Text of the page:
I interned on 13th and Gansevoort during the summer of 2011 at the wonderful CRT/tanaka PR agency. Its building straddled the Meat Packing District and West Village areas, so it was pretty hip. Of course, I had no idea about that when I arrived on New York’s doorstep as a Wisconsin girl going to school in Dallas. New York gave me my me.
After New York, a major (and necessary) break-up inspired me to spend some time trimming the fat off of my life. Fat for me, at this time and in this metaphorical sense, was anything that did not function in favor of my mind’s peace and my heart’s warmth.
Until a couple months ago, I was unable to see New York as anything more than a large and undesirable wad of fat. A love handle, if you will.
I was confused as to why people were choosing to make their lives harder for no “apparent reason.”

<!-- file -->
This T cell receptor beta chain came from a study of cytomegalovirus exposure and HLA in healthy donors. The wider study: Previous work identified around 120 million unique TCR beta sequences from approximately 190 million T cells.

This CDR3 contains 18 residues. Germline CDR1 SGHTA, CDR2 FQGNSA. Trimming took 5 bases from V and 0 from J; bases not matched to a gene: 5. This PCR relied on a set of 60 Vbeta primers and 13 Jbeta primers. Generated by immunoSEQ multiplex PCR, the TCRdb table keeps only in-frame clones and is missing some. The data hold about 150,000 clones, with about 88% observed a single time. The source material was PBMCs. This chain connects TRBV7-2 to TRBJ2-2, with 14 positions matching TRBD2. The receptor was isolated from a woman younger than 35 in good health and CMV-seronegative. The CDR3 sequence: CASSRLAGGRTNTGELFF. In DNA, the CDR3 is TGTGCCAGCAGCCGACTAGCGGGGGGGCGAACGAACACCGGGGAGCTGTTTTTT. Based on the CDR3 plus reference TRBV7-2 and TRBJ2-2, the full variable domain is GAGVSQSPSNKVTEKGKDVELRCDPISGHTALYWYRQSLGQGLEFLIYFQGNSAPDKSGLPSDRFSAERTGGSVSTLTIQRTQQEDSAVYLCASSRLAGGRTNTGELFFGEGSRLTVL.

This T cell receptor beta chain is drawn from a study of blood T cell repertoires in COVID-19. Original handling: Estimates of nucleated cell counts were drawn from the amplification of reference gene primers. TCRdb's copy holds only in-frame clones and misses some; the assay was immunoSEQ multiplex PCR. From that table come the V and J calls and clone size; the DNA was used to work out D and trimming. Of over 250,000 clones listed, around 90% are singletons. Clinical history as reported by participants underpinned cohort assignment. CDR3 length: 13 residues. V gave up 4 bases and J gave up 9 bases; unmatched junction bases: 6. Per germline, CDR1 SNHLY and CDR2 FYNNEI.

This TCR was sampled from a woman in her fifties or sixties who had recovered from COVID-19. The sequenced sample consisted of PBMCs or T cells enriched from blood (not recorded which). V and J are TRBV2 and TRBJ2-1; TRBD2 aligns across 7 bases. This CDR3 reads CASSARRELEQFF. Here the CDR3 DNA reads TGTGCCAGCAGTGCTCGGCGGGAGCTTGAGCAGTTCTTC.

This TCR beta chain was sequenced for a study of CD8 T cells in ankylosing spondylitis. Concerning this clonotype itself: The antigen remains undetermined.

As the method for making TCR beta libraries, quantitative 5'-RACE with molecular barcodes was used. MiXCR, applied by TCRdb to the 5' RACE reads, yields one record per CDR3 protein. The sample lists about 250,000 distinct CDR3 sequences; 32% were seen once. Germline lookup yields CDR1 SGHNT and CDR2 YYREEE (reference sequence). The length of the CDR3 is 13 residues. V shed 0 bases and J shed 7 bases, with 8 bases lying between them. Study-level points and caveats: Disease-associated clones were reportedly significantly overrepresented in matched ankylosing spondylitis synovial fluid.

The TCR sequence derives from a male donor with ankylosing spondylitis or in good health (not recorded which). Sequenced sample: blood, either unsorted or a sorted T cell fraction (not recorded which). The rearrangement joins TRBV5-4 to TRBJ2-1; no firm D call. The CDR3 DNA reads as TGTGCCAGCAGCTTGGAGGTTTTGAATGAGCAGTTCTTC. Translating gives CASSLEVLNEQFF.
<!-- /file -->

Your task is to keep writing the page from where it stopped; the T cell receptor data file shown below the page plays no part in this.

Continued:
I mean, why use a laundromat when you could just use your laundry room? Why lug your groceries for blocks when you could just lug them to your car? WHY MAKE THINGS THAT ARE ALREADY SHITTY EVEN SHITTIER?
Here’s why: the community provided by the mutual struggle and the energy that comes from surviving.
Being submerged in a crowd of 200 unfamiliar faces can be disorienting. However, every one of those faces- aside from those of the gawking tourists- belongs to someone who’s going through, or has gone through, some variation of whatever you’re going through, or have gone through.
Everyone’s got something in common in New York.
Don’t believe me? Anderson Cooper had bed bugs. Case closed.
No matter how alone you might feel, you’re never actually alone. In fact, you’re in one of the biggest, and most elite clubs in the world.
You live in New York- you’re making it.